Swiss lawmakers reject UBS deal to turn in tax evaders | Business| Economy and finance news from a German perspective | DW | 08.06.2010
  1. Inhalt
  2. Navigation
  3. Weitere Inhalte
  4. Metanavigation
  5. Suche
  6. Choose from 30 Languages


Swiss lawmakers reject UBS deal to turn in tax evaders

Parties from opposite sides of the political spectrum in Switzerland have voted against a deal to have the bank UBS turn in suspected tax evaders to the United States, creating a headache for the Swiss government.

UBS logo

UBS, Switzerland's largest bank, agreed to the deal

Swiss lawmakers handed a defeat to the country's government on Tuesday when a majority voted to reject a deal that would have seen the country hand over data on suspected US tax evaders to American authorities.

Switzerland had reached an out-of-court settlement with its largest bank, UBS, and the United States in August 2009 that would have seen the bank give up the names of 4,450 American clients suspected of tax evasion. The deal came after long negotiations and could have avoided the threat of a costly lawsuit by US tax authorities.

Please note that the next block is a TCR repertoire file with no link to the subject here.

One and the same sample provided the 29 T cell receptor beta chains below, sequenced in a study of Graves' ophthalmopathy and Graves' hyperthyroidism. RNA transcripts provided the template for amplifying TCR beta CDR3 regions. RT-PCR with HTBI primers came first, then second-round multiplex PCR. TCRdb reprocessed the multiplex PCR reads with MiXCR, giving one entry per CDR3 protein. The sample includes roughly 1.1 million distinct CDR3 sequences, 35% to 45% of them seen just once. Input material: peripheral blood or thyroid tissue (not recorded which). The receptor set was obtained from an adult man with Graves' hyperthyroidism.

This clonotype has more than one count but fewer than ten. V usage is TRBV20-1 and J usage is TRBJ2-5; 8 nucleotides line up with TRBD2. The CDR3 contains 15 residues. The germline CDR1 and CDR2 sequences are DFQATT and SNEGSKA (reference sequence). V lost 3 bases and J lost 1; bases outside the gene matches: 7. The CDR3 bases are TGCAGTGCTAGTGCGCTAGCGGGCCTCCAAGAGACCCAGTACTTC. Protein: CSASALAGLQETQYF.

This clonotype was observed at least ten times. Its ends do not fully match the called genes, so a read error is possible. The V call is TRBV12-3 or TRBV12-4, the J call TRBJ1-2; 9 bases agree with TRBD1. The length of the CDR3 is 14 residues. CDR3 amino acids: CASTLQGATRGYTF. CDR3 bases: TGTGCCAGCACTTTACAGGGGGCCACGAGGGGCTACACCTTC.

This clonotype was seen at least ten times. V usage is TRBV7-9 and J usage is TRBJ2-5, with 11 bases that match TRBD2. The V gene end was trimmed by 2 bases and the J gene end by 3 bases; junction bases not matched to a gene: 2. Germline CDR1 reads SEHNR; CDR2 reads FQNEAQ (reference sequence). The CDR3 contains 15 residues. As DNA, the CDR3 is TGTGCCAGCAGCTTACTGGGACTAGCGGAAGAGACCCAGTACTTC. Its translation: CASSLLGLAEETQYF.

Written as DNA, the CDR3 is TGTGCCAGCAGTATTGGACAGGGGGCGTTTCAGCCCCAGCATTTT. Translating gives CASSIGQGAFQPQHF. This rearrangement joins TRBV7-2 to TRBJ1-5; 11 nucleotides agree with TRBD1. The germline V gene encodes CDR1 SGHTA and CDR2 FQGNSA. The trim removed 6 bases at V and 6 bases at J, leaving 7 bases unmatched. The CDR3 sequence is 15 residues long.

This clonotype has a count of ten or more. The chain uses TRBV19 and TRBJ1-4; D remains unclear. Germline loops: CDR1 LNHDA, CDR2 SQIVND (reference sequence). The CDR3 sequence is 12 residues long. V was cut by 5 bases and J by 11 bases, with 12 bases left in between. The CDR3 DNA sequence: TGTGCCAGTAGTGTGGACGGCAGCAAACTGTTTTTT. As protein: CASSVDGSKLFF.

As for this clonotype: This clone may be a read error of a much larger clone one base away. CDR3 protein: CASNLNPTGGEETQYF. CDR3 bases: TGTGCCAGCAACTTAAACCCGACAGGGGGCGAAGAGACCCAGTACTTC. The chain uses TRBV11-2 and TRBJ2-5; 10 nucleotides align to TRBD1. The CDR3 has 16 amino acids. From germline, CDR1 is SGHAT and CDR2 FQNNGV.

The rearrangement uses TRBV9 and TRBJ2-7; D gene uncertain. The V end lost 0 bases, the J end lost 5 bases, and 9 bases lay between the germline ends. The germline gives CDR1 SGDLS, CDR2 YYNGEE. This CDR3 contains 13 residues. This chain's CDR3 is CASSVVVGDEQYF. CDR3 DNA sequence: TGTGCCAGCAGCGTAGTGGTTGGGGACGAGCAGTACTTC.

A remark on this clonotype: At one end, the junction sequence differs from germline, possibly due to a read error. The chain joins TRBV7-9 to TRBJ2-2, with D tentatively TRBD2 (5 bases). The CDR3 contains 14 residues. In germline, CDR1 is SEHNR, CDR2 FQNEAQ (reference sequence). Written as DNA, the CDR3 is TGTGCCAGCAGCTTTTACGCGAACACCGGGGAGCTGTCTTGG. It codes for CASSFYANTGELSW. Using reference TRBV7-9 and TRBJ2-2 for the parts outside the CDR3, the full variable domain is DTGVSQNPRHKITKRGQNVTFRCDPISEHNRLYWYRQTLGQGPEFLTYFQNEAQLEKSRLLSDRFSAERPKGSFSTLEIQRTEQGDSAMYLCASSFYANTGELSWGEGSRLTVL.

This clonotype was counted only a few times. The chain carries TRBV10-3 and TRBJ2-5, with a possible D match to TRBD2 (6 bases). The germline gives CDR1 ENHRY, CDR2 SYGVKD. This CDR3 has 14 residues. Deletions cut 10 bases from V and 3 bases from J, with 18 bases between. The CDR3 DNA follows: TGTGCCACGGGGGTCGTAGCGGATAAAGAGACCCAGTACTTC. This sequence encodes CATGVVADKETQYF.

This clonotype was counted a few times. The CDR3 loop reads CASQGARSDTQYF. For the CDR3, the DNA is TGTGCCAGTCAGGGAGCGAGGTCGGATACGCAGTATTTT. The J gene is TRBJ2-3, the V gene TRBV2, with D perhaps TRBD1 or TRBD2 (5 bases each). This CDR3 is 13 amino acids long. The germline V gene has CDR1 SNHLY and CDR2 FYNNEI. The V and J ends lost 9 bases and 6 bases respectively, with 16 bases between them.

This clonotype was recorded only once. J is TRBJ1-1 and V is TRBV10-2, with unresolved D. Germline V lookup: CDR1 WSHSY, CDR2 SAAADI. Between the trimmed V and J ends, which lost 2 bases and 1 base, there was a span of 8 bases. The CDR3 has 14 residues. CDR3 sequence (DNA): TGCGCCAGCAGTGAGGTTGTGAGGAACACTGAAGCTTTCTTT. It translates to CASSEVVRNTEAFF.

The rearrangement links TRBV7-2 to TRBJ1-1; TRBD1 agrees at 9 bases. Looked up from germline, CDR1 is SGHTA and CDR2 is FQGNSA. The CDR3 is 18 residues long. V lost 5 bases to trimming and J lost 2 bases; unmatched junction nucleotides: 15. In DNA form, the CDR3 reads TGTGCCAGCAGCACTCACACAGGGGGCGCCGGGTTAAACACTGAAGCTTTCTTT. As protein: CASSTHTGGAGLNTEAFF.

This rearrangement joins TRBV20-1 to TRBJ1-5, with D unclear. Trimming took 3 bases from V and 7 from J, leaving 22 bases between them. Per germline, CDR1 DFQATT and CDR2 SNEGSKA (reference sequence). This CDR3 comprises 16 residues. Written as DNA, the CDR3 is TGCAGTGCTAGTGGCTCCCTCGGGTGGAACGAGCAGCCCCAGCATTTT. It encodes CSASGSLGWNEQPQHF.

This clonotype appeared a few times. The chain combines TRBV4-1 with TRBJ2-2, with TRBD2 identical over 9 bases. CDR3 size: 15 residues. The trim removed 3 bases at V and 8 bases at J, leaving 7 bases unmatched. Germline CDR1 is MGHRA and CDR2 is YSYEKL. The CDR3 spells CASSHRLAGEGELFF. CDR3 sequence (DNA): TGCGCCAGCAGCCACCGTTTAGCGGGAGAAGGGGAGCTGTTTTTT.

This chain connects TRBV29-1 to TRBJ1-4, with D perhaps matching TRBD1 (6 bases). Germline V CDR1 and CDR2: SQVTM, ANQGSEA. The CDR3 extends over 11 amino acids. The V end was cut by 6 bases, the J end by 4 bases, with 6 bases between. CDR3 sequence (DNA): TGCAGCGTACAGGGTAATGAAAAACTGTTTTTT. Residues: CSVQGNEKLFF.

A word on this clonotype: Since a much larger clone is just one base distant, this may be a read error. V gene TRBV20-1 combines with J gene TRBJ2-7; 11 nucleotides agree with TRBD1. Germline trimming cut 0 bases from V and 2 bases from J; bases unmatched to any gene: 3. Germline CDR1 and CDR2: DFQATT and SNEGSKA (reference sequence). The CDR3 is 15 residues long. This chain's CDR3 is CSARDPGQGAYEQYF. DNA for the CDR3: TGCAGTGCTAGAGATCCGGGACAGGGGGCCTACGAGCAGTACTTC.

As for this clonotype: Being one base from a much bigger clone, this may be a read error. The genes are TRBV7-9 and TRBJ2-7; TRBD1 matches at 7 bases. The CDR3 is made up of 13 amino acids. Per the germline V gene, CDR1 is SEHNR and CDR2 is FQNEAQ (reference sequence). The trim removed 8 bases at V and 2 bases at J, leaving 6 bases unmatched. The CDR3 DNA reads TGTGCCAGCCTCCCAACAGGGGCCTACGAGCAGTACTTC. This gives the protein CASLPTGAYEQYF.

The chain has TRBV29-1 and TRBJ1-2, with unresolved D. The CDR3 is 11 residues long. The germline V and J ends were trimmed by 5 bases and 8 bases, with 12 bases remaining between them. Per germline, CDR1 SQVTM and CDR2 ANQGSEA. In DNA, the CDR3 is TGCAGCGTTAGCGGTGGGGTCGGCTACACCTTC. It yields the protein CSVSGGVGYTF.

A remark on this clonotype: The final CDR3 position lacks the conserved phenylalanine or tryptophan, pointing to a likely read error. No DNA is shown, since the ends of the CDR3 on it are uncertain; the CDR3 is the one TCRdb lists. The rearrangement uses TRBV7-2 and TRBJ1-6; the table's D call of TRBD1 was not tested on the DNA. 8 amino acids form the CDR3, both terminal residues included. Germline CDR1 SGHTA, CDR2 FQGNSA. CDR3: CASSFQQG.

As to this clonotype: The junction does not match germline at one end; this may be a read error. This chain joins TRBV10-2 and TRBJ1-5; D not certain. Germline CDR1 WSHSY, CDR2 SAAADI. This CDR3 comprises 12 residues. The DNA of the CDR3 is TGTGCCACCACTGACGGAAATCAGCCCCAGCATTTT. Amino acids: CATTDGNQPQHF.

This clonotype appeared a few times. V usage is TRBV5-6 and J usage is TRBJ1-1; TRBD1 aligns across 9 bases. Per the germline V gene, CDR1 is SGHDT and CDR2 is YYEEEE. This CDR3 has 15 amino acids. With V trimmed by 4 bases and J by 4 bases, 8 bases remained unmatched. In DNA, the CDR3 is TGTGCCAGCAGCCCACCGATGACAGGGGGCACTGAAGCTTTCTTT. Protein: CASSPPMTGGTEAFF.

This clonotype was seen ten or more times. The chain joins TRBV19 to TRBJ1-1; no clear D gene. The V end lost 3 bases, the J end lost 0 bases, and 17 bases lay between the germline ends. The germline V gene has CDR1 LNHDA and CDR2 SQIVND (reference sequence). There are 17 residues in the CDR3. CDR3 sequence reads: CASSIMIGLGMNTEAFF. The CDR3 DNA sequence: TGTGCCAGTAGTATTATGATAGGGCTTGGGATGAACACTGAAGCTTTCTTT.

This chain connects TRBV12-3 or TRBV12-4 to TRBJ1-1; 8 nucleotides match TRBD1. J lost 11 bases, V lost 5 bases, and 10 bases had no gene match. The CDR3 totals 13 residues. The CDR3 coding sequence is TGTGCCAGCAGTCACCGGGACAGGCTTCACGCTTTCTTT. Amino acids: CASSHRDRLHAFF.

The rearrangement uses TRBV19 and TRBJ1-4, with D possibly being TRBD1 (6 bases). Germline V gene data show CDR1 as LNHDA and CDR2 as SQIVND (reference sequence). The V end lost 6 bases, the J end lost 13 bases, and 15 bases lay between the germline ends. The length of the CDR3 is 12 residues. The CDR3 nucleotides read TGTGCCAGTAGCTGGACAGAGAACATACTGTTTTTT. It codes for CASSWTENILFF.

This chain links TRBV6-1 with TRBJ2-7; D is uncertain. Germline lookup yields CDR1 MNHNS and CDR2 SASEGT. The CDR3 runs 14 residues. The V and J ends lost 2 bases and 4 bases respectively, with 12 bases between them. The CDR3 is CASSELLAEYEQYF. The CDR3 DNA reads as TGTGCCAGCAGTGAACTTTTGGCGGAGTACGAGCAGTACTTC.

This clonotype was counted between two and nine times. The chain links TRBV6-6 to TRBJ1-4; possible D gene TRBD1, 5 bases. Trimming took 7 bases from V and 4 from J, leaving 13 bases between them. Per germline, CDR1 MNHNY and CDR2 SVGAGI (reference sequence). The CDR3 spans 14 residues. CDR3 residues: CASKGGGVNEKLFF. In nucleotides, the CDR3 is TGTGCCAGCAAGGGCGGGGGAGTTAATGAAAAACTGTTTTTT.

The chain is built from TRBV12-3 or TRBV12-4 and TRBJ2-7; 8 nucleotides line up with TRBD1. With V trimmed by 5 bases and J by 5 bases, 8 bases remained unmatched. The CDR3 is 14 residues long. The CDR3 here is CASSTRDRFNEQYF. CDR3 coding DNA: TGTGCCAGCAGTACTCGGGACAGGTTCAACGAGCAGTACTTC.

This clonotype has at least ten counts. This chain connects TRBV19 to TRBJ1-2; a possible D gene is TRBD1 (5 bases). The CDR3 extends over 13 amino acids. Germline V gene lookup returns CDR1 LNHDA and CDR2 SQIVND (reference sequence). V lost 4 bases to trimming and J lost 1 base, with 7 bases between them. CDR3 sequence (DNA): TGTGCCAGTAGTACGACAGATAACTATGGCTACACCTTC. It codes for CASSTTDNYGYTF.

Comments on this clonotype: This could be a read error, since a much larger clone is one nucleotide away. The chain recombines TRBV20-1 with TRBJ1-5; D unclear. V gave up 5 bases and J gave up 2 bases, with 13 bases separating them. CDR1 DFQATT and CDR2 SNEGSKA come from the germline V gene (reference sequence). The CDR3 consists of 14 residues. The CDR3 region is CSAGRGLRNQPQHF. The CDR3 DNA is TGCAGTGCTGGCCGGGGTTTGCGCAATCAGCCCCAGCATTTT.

The government had championed the agreement, but was forced to put the deal to a vote in the lower house of parliament when a court decision earlier this year expressed doubts about its legal basis in Switzerland, which has a strong tradition of banking privacy.

Opposing interests

Swiss Justice Minister Eveline Widmer-Schlumpf

Widmer-Schlumpf had urged parliament to support the deal

Swiss Justice Minister Eveline Widmer-Schlumpf spoke to lawmakers before the vote, urging them to "close this difficult chapter and fix the problems" of the Swiss financial sector.

The final vote count was 104 in favor, 76 against and 16 abstaining. Two major parties, the left-wing Socialists and the right-wing Swiss People's Party, voted against the deal - but for opposite reasons.

The Swiss People's Party, Switzerland's largest, said it would only vote for the bill if the government promised to reject taxes on bonuses in the banking industry, and if it limited its own authority in signing future accords with other countries.

Meanwhile the Socialist Party had argued in favor of taxing wages and bonuses above one million Swiss francs (720 million), in addition to tougher regulations on the capital banks earn.

The deal must now return to the senate, which voted to approve the deal last week. Depending on the senate's actions, it may return again to the lower house.

The government is hoping lawmakers will reach a compromise before the end of the current parliamentary session on June 18.

Author: Andrew Bowen (AFP/AP)
Editor: Chuck Penfold

DW recommends